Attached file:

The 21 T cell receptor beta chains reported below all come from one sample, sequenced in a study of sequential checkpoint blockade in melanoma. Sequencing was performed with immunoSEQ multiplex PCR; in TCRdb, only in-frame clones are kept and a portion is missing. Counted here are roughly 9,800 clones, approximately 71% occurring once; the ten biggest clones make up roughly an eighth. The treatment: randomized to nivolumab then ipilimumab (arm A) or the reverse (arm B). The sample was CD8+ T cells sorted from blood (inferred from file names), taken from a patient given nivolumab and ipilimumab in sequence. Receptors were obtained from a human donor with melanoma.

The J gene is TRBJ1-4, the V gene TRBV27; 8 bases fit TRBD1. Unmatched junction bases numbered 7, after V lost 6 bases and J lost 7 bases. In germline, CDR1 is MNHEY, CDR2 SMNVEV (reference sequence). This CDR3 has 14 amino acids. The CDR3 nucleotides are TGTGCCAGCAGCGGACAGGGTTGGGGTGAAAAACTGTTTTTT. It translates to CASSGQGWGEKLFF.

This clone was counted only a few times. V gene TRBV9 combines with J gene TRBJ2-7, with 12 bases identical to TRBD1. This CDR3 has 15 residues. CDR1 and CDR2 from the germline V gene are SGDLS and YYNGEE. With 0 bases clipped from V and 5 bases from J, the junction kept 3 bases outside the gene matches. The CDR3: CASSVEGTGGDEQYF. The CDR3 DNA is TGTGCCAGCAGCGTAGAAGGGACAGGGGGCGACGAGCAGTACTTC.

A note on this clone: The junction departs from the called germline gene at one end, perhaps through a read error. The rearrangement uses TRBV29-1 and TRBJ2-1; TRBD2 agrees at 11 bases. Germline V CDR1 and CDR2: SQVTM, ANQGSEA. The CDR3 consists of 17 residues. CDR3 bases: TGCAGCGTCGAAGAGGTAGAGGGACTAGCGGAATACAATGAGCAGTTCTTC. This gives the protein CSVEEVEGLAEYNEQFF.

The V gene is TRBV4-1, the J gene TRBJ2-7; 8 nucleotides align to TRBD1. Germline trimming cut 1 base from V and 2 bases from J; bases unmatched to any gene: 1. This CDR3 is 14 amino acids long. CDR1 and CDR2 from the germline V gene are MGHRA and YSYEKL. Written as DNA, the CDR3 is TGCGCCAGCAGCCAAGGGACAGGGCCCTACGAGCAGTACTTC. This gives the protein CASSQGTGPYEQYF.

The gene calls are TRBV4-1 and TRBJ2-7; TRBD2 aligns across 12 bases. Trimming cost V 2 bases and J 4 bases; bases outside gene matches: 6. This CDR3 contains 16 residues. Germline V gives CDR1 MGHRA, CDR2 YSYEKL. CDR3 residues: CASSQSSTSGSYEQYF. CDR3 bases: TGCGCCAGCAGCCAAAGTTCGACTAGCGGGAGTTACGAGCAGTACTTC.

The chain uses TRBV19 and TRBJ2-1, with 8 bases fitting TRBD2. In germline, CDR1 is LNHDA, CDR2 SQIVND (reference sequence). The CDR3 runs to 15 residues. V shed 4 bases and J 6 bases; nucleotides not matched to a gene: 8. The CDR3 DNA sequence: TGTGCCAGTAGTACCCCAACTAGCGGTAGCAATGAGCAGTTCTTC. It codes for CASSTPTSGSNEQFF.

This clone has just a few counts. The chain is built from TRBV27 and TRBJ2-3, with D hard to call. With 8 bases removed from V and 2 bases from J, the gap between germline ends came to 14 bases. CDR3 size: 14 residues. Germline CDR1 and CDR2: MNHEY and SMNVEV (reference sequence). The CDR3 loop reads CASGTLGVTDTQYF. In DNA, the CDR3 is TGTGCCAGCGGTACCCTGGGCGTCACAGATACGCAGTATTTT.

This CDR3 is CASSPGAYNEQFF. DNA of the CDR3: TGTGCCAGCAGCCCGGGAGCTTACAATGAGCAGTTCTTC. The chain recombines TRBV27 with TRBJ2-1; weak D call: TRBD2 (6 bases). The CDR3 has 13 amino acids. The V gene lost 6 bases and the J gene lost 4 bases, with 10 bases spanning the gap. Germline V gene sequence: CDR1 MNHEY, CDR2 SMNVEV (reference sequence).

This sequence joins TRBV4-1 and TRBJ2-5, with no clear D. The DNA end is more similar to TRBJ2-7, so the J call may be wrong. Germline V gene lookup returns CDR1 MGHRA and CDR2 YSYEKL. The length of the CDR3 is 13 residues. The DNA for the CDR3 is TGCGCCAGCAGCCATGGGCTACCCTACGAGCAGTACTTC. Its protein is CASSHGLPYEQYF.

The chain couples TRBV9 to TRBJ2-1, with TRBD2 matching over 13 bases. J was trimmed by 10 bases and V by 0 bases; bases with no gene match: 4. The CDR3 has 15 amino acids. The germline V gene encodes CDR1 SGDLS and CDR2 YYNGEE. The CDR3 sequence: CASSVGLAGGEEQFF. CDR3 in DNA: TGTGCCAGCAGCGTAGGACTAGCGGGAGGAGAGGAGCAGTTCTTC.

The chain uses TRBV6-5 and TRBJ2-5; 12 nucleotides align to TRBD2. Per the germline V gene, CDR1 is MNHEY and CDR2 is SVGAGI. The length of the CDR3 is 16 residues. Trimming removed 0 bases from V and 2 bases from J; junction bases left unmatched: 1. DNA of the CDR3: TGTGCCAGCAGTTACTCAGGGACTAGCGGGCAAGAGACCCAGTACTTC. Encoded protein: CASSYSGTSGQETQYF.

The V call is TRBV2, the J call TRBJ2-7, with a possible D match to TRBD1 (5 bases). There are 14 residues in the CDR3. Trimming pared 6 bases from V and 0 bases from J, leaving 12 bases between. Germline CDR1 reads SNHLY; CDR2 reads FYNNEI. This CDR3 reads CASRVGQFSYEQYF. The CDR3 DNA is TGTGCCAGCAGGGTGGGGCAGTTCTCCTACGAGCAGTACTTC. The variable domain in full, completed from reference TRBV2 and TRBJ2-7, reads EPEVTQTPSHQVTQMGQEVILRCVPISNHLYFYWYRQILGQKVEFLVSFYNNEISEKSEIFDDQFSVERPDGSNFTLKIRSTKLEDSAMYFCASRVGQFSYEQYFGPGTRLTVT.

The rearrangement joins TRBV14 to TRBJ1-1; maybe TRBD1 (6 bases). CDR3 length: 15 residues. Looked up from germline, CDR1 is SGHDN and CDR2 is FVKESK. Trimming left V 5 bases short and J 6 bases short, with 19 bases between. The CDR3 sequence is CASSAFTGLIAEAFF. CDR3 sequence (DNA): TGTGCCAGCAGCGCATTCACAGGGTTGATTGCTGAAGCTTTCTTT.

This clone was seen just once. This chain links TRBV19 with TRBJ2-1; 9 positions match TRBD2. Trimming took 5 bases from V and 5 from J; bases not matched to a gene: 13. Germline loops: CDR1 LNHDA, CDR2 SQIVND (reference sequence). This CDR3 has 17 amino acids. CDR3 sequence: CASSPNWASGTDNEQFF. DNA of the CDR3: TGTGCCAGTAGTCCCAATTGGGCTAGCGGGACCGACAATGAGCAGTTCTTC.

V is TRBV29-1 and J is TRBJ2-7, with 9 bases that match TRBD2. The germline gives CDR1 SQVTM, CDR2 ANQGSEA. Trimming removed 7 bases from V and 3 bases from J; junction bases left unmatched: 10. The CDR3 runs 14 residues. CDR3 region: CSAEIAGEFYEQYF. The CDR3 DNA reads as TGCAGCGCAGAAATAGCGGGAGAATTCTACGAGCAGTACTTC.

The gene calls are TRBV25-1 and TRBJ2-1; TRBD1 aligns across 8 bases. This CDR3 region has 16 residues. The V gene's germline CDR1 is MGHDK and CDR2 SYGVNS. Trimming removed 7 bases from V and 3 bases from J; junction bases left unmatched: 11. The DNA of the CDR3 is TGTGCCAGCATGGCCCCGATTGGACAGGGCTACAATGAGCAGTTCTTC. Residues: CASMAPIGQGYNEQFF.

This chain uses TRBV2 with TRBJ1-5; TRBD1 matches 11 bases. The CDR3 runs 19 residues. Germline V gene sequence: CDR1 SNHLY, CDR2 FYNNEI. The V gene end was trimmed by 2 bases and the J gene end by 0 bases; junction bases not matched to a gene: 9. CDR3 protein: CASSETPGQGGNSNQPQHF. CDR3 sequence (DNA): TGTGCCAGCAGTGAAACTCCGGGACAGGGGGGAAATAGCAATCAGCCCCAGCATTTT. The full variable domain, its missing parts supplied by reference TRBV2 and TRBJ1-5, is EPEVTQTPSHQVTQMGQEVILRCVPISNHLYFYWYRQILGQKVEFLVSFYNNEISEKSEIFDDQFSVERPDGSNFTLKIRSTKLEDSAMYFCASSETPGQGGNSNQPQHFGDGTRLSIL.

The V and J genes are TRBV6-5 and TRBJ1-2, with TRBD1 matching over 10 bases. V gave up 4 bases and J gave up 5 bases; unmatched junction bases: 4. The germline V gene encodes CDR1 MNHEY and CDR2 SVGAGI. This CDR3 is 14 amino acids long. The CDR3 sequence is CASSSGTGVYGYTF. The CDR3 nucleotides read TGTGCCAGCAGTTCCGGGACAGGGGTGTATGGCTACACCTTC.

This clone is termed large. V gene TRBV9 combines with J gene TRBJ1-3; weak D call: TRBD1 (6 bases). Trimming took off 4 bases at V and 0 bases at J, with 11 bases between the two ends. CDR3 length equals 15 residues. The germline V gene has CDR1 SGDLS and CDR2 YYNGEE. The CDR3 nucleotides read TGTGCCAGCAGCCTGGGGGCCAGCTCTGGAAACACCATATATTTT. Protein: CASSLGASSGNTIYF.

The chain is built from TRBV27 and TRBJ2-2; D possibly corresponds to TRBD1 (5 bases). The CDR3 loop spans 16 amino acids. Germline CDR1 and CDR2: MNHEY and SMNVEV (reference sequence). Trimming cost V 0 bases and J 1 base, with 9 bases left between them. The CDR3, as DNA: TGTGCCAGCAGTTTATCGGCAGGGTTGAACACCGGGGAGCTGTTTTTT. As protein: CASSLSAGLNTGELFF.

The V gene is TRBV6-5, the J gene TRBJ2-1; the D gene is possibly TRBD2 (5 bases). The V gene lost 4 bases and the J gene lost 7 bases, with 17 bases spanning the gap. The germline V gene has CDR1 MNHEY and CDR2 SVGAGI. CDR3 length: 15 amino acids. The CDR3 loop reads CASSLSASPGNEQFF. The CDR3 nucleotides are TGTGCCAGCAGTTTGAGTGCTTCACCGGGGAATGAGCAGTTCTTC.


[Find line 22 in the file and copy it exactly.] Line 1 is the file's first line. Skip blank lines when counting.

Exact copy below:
The V gene is TRBV6-5, the J gene TRBJ2-1; the D gene is possibly TRBD2 (5 bases). The V gene lost 4 bases and the J gene lost 7 bases, with 17 bases spanning the gap. The germline V gene has CDR1 MNHEY and CDR2 SVGAGI. CDR3 length: 15 amino acids. The CDR3 loop reads CASSLSASPGNEQFF. The CDR3 nucleotides are TGTGCCAGCAGTTTGAGTGCTTCACCGGGGAATGAGCAGTTCTTC.